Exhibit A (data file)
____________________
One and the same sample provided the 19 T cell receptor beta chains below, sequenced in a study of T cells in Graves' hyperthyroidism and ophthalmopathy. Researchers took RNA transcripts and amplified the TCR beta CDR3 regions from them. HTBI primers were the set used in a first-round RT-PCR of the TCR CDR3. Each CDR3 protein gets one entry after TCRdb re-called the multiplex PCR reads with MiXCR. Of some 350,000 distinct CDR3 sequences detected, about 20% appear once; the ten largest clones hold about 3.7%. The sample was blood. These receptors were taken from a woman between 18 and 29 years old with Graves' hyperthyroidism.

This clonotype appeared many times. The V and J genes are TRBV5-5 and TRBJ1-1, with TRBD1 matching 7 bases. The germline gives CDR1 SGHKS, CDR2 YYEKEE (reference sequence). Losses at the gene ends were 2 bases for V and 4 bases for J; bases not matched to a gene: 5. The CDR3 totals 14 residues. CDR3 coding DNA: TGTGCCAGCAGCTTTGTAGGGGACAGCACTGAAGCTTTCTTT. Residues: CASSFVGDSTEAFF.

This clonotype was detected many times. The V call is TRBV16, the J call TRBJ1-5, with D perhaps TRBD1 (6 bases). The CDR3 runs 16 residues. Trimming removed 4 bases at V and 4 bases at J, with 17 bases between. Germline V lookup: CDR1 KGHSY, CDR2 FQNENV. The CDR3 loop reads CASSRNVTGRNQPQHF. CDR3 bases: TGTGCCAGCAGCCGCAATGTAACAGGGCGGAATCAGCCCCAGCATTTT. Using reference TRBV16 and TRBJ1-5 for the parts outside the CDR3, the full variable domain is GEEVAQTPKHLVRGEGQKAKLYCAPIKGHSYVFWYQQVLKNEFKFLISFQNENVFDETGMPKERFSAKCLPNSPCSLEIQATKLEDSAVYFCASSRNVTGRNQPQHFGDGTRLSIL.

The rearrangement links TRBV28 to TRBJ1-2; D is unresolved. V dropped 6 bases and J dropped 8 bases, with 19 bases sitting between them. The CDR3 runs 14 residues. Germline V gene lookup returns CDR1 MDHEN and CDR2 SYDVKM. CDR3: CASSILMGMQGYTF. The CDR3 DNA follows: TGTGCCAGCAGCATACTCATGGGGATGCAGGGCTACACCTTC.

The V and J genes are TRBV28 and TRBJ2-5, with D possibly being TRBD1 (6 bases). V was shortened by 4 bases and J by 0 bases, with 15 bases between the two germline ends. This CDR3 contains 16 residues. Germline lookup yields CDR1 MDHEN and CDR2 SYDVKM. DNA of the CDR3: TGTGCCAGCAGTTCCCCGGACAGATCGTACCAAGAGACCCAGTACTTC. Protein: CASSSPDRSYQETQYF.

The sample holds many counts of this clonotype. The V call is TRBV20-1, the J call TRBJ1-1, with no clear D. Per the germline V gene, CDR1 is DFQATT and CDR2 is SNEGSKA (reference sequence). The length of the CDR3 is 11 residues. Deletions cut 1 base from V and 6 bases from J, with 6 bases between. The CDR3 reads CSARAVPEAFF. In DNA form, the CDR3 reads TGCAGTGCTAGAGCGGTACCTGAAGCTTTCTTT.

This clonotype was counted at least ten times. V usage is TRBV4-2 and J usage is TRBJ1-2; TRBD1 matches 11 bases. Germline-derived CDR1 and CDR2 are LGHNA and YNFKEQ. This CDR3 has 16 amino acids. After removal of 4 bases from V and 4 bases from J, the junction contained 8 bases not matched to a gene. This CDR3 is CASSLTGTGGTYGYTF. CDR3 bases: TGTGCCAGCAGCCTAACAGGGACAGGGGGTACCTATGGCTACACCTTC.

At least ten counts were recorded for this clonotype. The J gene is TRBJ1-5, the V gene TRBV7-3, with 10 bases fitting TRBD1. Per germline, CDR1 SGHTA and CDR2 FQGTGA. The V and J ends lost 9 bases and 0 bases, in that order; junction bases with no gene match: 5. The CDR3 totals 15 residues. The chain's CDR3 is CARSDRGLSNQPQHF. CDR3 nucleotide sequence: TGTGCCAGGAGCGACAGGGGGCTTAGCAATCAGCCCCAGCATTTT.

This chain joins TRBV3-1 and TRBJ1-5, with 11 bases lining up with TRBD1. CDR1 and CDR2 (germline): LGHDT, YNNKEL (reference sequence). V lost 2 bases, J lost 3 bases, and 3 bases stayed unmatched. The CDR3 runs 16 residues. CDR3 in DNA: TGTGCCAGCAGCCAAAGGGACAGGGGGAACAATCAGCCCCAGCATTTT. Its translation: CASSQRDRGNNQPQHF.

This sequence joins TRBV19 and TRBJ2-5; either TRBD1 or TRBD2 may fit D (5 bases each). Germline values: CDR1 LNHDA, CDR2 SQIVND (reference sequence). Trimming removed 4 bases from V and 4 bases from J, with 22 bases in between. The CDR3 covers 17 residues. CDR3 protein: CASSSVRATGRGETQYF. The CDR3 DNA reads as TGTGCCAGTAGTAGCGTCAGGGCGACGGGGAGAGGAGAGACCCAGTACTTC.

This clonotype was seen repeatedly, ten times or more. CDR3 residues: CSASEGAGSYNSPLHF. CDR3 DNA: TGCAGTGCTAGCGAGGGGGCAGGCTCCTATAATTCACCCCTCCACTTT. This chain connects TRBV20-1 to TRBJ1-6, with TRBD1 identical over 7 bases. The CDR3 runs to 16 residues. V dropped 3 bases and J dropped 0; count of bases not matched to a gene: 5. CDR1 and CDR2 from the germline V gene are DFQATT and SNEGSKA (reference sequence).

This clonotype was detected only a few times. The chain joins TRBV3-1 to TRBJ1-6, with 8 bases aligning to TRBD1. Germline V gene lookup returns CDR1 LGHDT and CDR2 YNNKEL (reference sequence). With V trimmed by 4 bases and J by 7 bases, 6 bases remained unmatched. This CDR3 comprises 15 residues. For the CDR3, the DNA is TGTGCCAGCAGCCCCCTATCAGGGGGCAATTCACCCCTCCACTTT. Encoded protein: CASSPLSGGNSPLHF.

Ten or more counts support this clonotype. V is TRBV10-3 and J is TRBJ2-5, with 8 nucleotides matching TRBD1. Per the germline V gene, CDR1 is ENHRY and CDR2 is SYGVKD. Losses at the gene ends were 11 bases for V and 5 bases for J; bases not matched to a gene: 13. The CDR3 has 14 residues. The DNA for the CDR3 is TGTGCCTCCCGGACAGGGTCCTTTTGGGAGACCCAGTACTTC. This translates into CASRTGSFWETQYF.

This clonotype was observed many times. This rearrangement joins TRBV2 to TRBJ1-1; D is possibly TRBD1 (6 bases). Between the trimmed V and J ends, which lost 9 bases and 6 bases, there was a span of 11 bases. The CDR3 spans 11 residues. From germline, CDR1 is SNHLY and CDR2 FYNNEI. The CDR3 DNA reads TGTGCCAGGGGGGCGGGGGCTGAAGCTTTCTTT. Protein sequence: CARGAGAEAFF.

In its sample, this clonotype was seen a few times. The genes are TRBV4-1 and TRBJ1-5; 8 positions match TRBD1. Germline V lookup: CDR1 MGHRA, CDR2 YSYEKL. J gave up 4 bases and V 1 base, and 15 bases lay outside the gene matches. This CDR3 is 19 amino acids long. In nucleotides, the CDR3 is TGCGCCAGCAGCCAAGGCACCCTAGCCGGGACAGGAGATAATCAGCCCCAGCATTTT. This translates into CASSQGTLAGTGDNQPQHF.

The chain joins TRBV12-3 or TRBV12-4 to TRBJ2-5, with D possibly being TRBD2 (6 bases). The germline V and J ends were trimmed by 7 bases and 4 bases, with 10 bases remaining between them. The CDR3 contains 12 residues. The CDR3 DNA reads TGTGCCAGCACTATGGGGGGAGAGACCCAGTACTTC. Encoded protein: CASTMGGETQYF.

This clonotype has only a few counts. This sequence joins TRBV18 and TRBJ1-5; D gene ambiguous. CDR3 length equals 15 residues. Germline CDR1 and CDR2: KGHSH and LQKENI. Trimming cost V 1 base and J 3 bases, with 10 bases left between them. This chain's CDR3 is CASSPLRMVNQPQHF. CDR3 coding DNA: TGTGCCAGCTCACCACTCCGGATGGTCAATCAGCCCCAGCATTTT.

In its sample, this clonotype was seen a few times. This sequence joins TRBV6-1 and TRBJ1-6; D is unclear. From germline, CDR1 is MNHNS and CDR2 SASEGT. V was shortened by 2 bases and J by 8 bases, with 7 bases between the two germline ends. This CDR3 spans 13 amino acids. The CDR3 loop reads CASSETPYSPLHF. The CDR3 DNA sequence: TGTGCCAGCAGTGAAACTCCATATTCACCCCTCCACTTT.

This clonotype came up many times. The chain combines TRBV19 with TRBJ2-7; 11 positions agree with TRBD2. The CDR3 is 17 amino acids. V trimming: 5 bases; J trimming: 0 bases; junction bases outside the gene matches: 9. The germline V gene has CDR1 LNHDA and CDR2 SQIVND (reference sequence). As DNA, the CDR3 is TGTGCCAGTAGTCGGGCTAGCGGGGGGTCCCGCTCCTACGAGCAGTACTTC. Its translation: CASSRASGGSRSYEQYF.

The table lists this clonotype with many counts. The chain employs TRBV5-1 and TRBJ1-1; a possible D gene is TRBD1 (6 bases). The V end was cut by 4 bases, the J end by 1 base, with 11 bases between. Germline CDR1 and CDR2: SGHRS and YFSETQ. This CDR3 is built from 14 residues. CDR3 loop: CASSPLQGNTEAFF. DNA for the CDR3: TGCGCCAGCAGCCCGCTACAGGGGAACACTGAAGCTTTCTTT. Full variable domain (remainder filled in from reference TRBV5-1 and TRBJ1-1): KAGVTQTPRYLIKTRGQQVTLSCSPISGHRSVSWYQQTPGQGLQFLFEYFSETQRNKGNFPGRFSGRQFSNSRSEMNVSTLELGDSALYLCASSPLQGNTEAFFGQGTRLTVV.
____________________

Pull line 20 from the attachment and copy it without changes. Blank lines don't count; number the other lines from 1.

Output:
The table lists this clonotype with many counts. The chain employs TRBV5-1 and TRBJ1-1; a possible D gene is TRBD1 (6 bases). The V end was cut by 4 bases, the J end by 1 base, with 11 bases between. Germline CDR1 and CDR2: SGHRS and YFSETQ. This CDR3 is built from 14 residues. CDR3 loop: CASSPLQGNTEAFF. DNA for the CDR3: TGCGCCAGCAGCCCGCTACAGGGGAACACTGAAGCTTTCTTT. Full variable domain (remainder filled in from reference TRBV5-1 and TRBJ1-1): KAGVTQTPRYLIKTRGQQVTLSCSPISGHRSVSWYQQTPGQGLQFLFEYFSETQRNKGNFPGRFSGRQFSNSRSEMNVSTLELGDSALYLCASSPLQGNTEAFFGQGTRLTVV.